I was riding the train back to the city yesterday with my friend Dan and we were talking about some of the struggles he was having in reconciling his reading of James Baldwin's Notes of a Native Son with the Harlem he was living in this summer. He was wrestling with what historians call "presentism." His struggle was to put aside his own experience and try to reside fully in Baldwin's world of Harlem in the 1950's; he wanted the past to somehow confirm his present understanding. The issue, then, is one of time. But is it possible to be "timeless?"
Baldwin is a particularly difficult person to read in this way because he possesses the remarkable capacity to arrive at "timeless truths." But part of the reason he can achieve this is precisely because he is such a good historian. What he understands deeply is that "people are trapped in history and history is trapped in them." Perhaps along with Toni Morrison and Robert Penn Warren, I think of Baldwin as being one of the great American historians. For example, here he is talking about the role that history plays in our lives,
"For history, as nearly no one seems to know, is not merely something to be read. And it does not refer merely, or even principally, to the past. On the contrary, the great force of history comes from the fact that we carry it within us, are unconsciously controlled by it in many ways, and history is literally present in all that we do...In great pain in terror one enters into battle with that historical creation, oneself, and attempts to recreate oneself according to a principle more humane and more liberating; one begins the attempt to achieve a level of personal maturity and freedom which robs history of its tyrannical power, and also changes history."
I was telling Dan, who had been a student at CITYterm, that one of the reasons that we had so many authorship seminars during the semester was partly based on my experience of meeting Baldwin when I was in high school. It was a profound moment and one that I unpacked for years because it had so many layers. I already loved the way he wrote--the way he manipulated words and ideas--but I left that seminar with a feeling that I was unable to put into language until much later.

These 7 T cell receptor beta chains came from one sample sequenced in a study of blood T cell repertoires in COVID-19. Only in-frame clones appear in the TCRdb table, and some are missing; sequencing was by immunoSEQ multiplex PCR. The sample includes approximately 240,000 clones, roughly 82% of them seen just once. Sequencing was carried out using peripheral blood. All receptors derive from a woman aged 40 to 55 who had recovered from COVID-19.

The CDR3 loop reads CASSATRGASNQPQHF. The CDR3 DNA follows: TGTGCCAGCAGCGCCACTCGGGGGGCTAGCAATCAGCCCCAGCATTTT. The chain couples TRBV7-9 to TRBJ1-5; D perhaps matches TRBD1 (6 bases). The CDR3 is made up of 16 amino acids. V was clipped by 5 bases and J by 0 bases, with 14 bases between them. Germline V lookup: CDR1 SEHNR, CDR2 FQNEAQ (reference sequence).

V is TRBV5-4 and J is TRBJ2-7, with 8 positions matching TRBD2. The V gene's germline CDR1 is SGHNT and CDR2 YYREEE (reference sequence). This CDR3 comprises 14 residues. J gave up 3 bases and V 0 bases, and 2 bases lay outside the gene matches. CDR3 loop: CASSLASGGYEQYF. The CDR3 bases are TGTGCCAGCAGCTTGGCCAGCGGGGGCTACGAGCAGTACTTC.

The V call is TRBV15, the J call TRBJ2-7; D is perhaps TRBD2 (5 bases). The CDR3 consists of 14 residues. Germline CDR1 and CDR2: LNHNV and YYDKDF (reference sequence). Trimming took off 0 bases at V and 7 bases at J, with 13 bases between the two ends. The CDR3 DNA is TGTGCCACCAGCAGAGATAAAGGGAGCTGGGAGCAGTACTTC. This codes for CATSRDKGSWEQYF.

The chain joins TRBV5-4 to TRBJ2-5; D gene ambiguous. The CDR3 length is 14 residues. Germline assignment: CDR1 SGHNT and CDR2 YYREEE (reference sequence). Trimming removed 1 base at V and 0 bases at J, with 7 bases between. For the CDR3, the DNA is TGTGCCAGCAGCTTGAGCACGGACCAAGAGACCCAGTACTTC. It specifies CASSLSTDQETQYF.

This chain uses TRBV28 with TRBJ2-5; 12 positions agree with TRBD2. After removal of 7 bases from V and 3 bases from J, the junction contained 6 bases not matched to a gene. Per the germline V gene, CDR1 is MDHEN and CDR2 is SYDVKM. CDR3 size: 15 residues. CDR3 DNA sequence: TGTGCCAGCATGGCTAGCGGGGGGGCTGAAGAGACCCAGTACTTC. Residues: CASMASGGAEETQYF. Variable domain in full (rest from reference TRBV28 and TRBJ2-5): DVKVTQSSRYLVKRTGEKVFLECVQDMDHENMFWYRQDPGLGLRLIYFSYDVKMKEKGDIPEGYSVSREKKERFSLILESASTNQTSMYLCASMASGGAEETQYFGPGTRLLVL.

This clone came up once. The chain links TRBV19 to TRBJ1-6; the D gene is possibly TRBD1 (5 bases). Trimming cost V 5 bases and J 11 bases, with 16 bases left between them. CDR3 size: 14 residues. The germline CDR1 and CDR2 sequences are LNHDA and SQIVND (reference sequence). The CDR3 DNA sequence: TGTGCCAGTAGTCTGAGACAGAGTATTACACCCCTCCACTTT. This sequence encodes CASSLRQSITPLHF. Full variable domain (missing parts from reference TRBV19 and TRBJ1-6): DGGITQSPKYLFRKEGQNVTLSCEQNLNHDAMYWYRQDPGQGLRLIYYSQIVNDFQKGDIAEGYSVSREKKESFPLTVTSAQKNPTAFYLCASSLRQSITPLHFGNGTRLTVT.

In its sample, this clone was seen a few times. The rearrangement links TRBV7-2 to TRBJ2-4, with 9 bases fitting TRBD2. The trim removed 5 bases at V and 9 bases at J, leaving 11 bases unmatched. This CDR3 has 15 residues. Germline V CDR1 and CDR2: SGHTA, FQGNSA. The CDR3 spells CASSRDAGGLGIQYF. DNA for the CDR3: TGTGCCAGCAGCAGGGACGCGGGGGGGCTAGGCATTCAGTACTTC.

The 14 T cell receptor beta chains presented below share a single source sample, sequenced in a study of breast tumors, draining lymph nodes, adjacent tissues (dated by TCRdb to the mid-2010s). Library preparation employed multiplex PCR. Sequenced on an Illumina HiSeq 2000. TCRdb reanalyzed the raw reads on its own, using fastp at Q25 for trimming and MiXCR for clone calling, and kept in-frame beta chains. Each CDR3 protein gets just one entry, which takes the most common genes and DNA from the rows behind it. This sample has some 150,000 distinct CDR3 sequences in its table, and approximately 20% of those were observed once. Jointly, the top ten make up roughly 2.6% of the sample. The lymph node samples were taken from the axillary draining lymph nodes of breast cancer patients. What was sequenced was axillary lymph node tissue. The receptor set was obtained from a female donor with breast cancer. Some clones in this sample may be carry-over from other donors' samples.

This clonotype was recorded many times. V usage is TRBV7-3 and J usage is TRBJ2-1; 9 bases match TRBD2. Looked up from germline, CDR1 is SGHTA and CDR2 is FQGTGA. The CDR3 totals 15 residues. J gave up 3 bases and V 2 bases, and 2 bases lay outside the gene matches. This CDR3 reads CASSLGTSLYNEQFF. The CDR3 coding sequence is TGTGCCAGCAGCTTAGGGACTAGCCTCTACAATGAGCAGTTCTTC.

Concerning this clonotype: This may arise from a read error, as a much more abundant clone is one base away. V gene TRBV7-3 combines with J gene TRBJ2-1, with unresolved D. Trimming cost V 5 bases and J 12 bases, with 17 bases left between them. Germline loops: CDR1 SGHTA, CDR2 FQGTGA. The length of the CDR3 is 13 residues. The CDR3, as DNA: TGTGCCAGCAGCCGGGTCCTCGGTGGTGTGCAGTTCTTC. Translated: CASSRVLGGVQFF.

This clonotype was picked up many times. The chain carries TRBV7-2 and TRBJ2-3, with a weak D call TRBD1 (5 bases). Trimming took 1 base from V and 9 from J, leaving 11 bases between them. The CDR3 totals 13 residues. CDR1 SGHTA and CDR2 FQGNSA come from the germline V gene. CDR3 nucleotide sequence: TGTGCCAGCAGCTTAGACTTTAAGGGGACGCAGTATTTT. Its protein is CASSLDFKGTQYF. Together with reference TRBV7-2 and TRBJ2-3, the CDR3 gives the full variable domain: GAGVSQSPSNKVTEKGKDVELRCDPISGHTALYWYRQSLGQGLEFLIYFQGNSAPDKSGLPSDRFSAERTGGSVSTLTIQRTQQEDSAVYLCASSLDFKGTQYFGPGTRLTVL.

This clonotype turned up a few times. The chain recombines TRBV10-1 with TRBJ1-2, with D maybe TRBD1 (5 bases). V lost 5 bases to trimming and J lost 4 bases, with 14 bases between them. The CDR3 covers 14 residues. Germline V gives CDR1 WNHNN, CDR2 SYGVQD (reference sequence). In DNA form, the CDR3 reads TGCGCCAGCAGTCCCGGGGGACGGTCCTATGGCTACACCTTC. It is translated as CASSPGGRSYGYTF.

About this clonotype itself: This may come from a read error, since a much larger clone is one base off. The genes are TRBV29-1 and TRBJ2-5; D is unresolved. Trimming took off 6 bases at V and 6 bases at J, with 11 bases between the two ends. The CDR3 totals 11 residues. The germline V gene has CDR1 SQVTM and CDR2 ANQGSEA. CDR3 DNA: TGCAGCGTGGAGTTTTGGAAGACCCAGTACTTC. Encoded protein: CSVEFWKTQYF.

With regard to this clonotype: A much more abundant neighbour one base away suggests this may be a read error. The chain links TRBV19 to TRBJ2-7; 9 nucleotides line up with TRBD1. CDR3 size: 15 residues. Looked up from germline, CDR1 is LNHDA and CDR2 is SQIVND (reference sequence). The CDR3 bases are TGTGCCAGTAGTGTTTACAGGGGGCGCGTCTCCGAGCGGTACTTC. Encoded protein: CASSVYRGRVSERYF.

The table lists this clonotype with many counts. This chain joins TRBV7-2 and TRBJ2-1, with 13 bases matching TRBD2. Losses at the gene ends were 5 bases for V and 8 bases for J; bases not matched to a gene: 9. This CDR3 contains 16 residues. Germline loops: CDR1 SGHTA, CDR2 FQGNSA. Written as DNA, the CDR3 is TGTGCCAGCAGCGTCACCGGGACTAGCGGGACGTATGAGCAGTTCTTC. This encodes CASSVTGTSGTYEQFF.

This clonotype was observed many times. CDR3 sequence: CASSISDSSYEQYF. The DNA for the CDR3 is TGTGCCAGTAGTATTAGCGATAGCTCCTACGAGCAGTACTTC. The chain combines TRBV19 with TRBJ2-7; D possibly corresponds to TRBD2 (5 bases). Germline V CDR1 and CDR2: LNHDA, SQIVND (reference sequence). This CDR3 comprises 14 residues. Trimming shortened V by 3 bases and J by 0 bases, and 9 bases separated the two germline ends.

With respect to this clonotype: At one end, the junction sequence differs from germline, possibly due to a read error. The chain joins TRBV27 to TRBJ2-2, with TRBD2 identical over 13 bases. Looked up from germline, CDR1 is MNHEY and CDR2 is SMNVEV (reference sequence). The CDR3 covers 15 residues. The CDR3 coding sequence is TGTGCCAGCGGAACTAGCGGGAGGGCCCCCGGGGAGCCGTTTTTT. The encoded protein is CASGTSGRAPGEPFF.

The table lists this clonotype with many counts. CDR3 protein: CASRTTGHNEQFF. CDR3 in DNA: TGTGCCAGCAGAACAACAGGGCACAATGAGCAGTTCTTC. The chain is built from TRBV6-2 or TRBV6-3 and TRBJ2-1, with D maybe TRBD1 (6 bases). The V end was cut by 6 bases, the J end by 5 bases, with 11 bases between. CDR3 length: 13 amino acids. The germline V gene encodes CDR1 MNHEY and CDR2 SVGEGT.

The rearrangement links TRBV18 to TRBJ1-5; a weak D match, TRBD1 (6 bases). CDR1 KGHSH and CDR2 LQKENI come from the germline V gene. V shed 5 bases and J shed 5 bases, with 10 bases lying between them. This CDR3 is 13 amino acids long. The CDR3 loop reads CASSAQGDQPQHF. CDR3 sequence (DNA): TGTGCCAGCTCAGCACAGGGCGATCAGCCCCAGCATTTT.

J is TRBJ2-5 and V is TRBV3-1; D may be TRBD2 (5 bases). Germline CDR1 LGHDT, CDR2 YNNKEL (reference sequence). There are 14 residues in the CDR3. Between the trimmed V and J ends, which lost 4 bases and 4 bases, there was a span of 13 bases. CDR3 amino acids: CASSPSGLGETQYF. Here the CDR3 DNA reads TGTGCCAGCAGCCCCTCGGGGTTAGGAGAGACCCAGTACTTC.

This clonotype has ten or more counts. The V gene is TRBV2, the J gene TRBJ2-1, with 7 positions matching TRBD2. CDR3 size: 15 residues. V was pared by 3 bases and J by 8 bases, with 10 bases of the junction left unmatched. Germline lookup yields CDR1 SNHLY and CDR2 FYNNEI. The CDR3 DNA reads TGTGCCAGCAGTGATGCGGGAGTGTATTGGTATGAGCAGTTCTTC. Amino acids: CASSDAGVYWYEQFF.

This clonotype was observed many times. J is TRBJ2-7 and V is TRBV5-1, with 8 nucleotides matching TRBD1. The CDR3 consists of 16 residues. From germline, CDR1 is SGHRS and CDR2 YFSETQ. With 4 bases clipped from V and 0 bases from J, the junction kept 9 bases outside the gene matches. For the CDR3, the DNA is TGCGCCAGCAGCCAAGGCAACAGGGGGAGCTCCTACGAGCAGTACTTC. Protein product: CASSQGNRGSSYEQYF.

In short, I came to realize that part of the reason I responded to Baldwin the way I did was because he was beautiful. This was not an obvious conclusion because Baldwin was not, by first glance, someone you would say that about. This forced me to re-evaluate what I thought beauty was, and how, in truth, what I had been doing was confusing beauty with attractiveness. So often what is described as being being beautiful is far less than that; it is not something that lifts us up but something more mundane and generic. And, at the same time, "unattractive beauty" slips by without our even noticing.
I have spent many hours reading Baldwin and always with this thought in the back of my head--where did that beauty that I recognized that night come from? Part of the reason, I was telling Dan, as Metro-North rolled into the 125th street station, was because I think he "entered into battle with that historical creation, oneself" and that he did attempt to recreate himself "according to a principle more humane and more liberating." He used the past in order to be fully present in that personal re-creation. That is no easy feat, and one we might all aspire to.
The effect was, in fact, to be in the presence of beauty. Years after meeting Baldwin I was reading Annie Dillard's meditation Pilgrim at Tinker's Creek and came across this line, "The answer must be, I think, that beauty and grace are performed whether or not we will or sense them. The least we can do is to try to be there." Why I was there that night as seventeen year old high school student, I have no idea, but I have been eternally grateful; it changed my life. And the more I keep the difference between beauty and attraction straight, the more I am there for the performance.